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Jun 15, 2005 07:52 PM

Fertile eggs

  • l

For some reason, my wife has decided to start buying cage-free eggs from Trader Joe’s. I guess since they’re cage-free, the roosters get after them, and the eggs are therefore fertile.

I think I’ve read somewhere before that fertile eggs are actually better for you (assuming you’re not squeamish).

But what about the little fetuses in there? Recently we’ve had little solid bodies in the eggs. Is it okay to eat these? Are they good or bad for you? It’s kind of gross, so we’ve been taking them out before cooking (or as they’re cooking in the case of fried eggs). But we wouldn’t be able to take them out of hard boiled eggs prior to cooking. Any input?

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  1. Filipinos and Vietnamese eat fertile eggs. Click on the link to find out more, if you dare.


    1. When you say "solid bodies" in the eggs, what do you mean? Depending upon the nutrition/age of the hen, the chalaza can take on a "solid" appearance. If the eggs are collected every day and refrigerated, the only "fetus" that you would see in a fertile egg is a white spot on the yolk. There is no nutritional difference between a fertile egg (refrigerated within a day of being laid) and an infertile egg. However, the fact that the hen had an opportunity to go outside (cage-free) and a rooster was present does make for a somewhat better life for the chicken.....if you had an occasion to visit an egg farm, you would want to buy eggs from cage-free hens.

      1. First of all, just because the eggs are labelled "free range" it definitely does not mean that there was a rooster within ten miles of the farm. It only means that the hens walked around in a yard or something. Many commercial producers prefer not to keep roosters. So therefore your free range eggs are not necessarily fertilized.

        Secondly, any egg producer who has even the slightest modicum of decency will collect the eggs at least daily. The eggs are laid, the chicken walks away, the egg is collected. There is no opportunity for fetal development in a fertile egg. This only happens when the fertilized egg has been kept warm (under a chicken, usually) for a period of time. Three weeks and they hatch. But even a day or two of incubating isn't likely to produce anything you'd notice. Any producer big enough to be selling to Trader Joe's is probably pretty conscientious about that kind of thing.

        Trust me, I know all about this. We keep a motley assortment of chickens of all sorts and, occasionally, when I am out of town or otherwise preoccupied, the eggs do not get collected with proper regularity. This has resulted in several horrible incidents - either in the frying pan or, worse, in a dozen eggs sold to an unsuspecting friend. I got into the habit of cracking each egg into a small dish before adding to whatever I was making to ensure that there would be no biology projects in the frying pan.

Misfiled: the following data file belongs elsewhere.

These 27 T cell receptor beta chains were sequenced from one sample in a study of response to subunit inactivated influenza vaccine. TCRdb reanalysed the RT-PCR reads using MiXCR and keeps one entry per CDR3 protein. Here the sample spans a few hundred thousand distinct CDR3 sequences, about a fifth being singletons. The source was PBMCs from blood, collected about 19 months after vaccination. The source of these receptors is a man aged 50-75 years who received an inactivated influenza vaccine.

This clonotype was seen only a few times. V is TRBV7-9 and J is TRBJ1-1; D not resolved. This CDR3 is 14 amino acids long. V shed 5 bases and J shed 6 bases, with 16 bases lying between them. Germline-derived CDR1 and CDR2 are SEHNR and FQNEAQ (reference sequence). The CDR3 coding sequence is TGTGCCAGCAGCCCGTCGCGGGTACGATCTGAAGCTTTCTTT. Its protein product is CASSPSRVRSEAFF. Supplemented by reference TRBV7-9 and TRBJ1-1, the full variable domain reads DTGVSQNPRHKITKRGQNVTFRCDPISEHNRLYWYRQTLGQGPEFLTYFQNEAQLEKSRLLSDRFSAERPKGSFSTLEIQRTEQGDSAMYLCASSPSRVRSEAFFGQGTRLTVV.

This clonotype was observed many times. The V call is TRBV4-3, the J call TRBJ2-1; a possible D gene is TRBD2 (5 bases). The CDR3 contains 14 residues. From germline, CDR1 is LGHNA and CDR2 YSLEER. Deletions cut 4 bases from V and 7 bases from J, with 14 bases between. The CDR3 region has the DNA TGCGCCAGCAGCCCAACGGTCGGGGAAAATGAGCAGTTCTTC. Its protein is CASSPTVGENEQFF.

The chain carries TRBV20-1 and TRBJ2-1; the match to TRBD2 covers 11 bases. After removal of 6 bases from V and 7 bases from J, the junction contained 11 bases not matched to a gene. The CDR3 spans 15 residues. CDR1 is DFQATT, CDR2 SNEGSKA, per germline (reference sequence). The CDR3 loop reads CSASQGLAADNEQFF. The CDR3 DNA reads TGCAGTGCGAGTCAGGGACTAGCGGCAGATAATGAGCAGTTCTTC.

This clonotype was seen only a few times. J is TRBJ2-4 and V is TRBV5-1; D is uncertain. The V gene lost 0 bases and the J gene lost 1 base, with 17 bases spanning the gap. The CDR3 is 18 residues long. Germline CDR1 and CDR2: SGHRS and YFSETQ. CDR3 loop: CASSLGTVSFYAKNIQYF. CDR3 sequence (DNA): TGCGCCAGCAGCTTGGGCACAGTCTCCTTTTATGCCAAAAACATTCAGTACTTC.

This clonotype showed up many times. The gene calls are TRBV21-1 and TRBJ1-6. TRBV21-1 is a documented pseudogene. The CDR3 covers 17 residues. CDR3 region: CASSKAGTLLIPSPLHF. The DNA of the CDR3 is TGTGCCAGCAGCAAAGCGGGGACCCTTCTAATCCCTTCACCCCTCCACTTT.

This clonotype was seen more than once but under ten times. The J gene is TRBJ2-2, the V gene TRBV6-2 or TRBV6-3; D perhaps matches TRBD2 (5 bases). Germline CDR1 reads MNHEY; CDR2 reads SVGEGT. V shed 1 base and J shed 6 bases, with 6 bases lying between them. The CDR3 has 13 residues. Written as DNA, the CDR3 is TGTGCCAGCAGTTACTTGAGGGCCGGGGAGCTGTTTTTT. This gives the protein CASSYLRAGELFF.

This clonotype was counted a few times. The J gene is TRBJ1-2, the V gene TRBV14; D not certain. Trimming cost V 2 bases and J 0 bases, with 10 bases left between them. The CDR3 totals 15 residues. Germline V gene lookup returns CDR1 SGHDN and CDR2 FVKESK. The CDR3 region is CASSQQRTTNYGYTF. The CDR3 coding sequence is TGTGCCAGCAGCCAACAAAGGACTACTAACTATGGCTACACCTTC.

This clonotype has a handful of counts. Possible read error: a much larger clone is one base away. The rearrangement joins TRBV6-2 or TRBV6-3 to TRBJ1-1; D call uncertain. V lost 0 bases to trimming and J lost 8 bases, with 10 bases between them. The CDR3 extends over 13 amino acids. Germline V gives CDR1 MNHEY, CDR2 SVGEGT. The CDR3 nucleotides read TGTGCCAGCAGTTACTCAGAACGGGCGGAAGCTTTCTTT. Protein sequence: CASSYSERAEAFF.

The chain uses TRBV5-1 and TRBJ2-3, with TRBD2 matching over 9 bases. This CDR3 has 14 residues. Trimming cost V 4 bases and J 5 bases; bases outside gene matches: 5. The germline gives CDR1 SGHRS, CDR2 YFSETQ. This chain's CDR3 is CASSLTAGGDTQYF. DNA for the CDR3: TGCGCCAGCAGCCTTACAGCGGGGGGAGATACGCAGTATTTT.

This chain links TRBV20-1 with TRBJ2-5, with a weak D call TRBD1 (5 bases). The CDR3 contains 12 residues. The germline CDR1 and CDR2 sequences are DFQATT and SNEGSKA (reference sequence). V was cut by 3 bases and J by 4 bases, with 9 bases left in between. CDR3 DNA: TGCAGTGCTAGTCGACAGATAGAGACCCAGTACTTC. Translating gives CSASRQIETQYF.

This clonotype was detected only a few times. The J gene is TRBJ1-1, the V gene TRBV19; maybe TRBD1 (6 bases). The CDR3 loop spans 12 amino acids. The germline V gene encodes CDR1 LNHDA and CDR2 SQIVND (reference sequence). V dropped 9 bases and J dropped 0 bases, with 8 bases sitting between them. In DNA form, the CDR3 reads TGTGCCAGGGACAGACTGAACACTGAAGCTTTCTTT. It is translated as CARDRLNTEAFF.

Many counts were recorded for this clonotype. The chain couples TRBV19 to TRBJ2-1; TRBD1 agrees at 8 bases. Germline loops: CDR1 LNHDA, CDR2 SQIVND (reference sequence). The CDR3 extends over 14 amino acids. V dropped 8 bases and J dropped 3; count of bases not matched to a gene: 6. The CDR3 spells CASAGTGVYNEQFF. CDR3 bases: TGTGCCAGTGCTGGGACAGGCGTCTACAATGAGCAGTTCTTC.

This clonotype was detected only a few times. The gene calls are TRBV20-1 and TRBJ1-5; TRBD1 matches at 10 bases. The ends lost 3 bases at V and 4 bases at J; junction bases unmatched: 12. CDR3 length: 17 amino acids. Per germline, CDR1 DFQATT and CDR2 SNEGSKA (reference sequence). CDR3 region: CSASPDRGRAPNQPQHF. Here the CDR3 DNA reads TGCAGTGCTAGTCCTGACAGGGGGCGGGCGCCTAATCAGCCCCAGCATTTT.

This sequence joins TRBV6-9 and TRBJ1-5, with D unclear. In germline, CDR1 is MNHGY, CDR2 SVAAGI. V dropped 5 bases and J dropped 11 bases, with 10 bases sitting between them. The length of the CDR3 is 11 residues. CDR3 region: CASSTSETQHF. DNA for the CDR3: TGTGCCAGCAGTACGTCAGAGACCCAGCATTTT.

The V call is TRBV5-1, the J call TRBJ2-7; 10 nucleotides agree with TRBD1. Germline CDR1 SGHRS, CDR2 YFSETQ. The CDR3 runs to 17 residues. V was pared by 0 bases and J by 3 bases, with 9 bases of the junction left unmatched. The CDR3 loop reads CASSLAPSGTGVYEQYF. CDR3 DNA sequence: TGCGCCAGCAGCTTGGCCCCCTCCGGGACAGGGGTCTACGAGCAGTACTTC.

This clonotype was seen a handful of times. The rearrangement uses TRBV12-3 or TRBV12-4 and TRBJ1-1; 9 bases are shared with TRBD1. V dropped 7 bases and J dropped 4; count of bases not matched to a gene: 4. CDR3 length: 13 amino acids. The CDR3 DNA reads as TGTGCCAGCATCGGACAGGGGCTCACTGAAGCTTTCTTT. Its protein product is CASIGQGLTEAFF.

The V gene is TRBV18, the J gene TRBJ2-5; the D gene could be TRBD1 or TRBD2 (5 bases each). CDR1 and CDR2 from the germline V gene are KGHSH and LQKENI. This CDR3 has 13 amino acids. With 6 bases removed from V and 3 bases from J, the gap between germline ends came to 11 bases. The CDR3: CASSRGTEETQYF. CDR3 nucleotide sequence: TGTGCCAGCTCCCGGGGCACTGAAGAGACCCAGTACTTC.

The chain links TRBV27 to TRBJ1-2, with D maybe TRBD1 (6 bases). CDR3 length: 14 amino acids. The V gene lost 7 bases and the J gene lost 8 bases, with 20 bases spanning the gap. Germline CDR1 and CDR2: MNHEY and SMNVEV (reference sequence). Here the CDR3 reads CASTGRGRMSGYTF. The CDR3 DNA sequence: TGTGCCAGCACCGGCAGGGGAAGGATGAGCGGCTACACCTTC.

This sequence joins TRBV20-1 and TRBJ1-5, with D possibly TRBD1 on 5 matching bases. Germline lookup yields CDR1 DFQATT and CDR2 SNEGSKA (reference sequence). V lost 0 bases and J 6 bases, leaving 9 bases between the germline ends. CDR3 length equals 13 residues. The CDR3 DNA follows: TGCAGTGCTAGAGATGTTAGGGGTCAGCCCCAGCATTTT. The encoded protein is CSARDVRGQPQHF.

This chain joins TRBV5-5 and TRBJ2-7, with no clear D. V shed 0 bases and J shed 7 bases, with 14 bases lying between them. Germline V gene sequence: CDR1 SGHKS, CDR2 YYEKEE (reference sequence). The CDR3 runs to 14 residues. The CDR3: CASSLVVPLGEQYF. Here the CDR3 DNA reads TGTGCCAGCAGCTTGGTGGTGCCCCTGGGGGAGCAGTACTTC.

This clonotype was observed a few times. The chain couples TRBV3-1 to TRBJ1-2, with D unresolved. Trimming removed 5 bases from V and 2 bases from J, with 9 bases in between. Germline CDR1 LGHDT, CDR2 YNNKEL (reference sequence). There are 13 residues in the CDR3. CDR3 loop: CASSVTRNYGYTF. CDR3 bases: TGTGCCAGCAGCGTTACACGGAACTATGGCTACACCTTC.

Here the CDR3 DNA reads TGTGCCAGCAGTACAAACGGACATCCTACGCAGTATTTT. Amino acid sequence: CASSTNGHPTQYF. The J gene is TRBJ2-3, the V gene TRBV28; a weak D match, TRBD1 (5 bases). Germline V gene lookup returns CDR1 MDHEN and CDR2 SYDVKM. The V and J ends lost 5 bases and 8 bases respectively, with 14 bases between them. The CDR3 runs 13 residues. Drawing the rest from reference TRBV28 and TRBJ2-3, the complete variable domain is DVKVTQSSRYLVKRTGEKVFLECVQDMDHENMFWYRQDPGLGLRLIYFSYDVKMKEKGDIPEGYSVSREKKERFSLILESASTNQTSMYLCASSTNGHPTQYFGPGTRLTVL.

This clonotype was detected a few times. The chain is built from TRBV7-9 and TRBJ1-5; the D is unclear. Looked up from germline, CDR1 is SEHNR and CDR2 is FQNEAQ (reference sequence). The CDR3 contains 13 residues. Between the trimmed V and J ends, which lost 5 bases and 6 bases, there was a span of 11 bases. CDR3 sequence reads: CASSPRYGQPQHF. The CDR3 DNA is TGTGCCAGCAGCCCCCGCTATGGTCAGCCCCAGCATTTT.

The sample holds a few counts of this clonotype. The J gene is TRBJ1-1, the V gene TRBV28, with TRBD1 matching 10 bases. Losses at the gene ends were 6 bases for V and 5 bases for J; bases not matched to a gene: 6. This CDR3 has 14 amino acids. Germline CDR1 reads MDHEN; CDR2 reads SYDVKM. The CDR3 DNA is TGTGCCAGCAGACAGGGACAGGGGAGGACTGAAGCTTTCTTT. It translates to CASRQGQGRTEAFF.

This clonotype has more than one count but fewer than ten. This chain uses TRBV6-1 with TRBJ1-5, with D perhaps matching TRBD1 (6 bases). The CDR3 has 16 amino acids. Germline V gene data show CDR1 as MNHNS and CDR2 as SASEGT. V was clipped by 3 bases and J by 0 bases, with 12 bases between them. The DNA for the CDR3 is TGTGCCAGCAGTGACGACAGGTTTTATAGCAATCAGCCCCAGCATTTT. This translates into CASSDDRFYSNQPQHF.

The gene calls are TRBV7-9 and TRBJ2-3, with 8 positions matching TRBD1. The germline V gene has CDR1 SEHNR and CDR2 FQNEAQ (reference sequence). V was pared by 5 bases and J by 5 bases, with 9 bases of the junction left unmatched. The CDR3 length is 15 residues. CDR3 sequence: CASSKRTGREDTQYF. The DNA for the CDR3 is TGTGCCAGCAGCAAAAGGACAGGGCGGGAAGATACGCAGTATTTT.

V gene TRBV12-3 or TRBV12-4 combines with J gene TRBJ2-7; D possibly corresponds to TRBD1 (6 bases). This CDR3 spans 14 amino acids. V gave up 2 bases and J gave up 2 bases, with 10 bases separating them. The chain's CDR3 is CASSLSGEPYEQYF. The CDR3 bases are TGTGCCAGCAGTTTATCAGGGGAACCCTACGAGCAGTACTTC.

I don't even want to think about the time when I was doing TV publicity for a cookbook that I cracked an egg into the mixing bowl - on LIVE CAMERA - which had spent a little too much time under a hen. Fortunately the camera operator had the good sense to pan away from the bowl quickly as I madly scrambled the mess up. Ugh.

        1. The organic eggs I buy in the UK often have little red spots on the yolk, but I never saw this on organic eggs in the US. Are you referring to a small, red spot or to an actual solid body?


          9 Replies
          1. re: Blackbird

            Hmm. Thank you. Very helpful. The eggs are brown, which would explain the blood spots that we find. I always assumed this indicated they were fertile, but as your link points out, this is not the case.

            In addition to the blood spots, there are very small solid bodies. They aren't distinguishable (no beaks or wings or anything), but it's enough for us to pick them out before or as we cook them.

            My wife is even more squeamish than I am, and she also picks out the white substance alongside the yolk of normal eggs. I don't have a problem with the white substance, and in fact never even noticed it before she pointed it out to me one day when I didn't remove it.

            But the little solid bodies even gross me out, and I'm afraid to hard boil any of these eggs for fear of a surprise one day.

            Thank you also to the other posters.

            1. re: lil mikey

              The "white substance" is the chalaza and it anchors the yolk to the shell and centers it in the albumin. The chalaza degrades as the egg ages, so its presence is actually the sign of a fresh egg.